While a typical TRIM retrotransposon contains two TDRs flanking an internal domain, some TRIM elements can be more complex, containing increased numbers of TDRs and internal domains repeated in tandem. Such tandemly arranged TRIMs are frequently found in plant genomes8,10. In the animal kingdom, tandemly repeated TRIMs together with solo-TDRs have been reported in taeniid cestodes17. For PbTRIM in ants no tandem organization was reported, although a large number of solo-TDRs exist16. In genomic fragments of D. trunculus and R. philippinarum we have observed the presence of both solo-TDRs and tandemly arranged biv-TRIMs, together with canonically structured elements. Propensity of transposable elements to form tandem arrays has been noticed in bivalve (and other) genomes, reviewed in33. Yin et al.9 proposed a mechanism involved in generating elements with several LTRs. According to this mechanism, closely positioned elements experience a DNA recombination event between 5′ LTR of one element and 3′ LTR of the other. The difference among the TDRs, which are now organized in tandem, has been introduced, due to the inter-element unequal recombination. For example, the diversity of left and right TDRs in PCR-obtained C. edule biv-TRIM could be explained by recombination events between different elements. Tandem arrangement of elements and generation of solo-TDRs as a consequence of a high rate of recombination events between intact elements has also been suggested by Liu et al.10. Also, Vitte and Panaud34 proposed that solo-LTRs, which are frequent derivatives of LTR-retrotransposons, originate from unequal crossing-over events between two LTRs of a single element. In the case of the solo-TDR domain in the DTC7Alu genomic fragment of D. trunculus, as well as in several other biv-TRIM sequences, insertion of an unrelated sequence can be noticed (Fig. 1, Table S3). Multiple insertions are a common feature of many repetitive sequences, and TRIM elements are known to serve as hotspots for further insertions6. For example, 11% of the Wukong TRIM elements from maize hold insertions of other transposable elements, including hAT family DNA transposon and Copia-like LTR retrotransposon10.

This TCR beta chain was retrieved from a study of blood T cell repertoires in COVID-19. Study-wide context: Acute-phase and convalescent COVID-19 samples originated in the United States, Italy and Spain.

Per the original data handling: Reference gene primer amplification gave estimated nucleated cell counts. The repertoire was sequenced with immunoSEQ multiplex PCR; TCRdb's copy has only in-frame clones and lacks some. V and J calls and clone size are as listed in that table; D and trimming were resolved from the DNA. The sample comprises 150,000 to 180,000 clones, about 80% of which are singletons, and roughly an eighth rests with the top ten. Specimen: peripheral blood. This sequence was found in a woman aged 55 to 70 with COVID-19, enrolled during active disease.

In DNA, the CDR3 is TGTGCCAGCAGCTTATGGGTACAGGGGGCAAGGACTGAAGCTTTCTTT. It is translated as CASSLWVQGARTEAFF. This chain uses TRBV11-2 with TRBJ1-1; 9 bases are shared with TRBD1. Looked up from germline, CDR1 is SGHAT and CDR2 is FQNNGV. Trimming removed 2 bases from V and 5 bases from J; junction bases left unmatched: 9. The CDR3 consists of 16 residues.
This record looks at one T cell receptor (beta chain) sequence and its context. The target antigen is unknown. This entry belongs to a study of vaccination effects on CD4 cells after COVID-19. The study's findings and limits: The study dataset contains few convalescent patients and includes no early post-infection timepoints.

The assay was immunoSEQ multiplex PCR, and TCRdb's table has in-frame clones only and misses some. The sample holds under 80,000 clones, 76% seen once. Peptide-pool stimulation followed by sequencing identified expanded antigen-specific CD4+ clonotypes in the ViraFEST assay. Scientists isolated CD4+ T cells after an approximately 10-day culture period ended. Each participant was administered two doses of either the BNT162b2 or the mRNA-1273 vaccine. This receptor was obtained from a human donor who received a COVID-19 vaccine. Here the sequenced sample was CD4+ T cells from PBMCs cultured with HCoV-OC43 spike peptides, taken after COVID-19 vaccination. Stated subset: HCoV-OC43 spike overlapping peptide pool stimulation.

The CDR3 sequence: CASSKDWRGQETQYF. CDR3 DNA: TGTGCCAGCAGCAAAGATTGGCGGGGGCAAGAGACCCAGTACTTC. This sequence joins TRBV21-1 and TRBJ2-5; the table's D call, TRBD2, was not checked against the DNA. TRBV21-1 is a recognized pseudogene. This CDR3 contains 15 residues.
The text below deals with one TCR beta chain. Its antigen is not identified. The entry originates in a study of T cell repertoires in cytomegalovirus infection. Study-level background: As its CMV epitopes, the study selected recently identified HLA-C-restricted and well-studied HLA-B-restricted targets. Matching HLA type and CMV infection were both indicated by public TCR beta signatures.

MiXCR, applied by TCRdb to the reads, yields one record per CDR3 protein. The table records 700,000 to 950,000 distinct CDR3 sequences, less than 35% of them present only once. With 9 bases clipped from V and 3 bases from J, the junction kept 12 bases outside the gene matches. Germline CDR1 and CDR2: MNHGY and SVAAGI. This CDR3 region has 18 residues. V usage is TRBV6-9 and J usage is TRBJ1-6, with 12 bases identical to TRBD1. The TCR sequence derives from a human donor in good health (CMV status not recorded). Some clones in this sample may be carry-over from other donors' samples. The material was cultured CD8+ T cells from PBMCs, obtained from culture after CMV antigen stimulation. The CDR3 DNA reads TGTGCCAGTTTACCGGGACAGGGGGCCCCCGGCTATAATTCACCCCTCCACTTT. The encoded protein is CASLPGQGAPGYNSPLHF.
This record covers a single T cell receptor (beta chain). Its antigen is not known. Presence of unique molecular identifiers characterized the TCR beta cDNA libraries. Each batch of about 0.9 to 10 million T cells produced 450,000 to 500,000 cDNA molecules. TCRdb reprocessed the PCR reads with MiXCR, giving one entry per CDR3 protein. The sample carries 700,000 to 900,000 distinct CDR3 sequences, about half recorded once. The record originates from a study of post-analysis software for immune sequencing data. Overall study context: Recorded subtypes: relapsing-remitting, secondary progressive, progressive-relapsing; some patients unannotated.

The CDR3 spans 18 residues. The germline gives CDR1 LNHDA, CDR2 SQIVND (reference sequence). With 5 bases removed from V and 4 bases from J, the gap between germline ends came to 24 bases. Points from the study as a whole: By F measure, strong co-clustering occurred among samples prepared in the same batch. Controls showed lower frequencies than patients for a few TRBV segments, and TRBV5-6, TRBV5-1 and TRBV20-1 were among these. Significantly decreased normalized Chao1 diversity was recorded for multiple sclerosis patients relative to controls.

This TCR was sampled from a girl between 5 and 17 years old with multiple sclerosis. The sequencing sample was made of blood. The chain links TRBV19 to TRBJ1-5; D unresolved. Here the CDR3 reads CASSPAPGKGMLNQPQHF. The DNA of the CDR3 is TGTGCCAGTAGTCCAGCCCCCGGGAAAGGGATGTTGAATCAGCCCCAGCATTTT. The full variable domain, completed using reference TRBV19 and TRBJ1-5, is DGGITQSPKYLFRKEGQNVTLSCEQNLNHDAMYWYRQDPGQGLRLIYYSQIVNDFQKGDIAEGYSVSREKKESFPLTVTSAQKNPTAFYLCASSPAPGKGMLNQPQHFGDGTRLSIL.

Search for autonomous elements showing sequence similarity with biv-TRIM element did not reveal autonomous partner elements in publicly available databases, but it must be mentioned that sequenced genomes are available only for two (Magallana gigas and Mytilus galloprovincialis) out of 11 bivalve species in which biv-TRIM has been detected (Table 1). In other studied organisms, putative autonomous partner elements have been proposed for some TRIM elements8,10,17, while the inability to detect autonomous variants has been reported for several others6,12,16.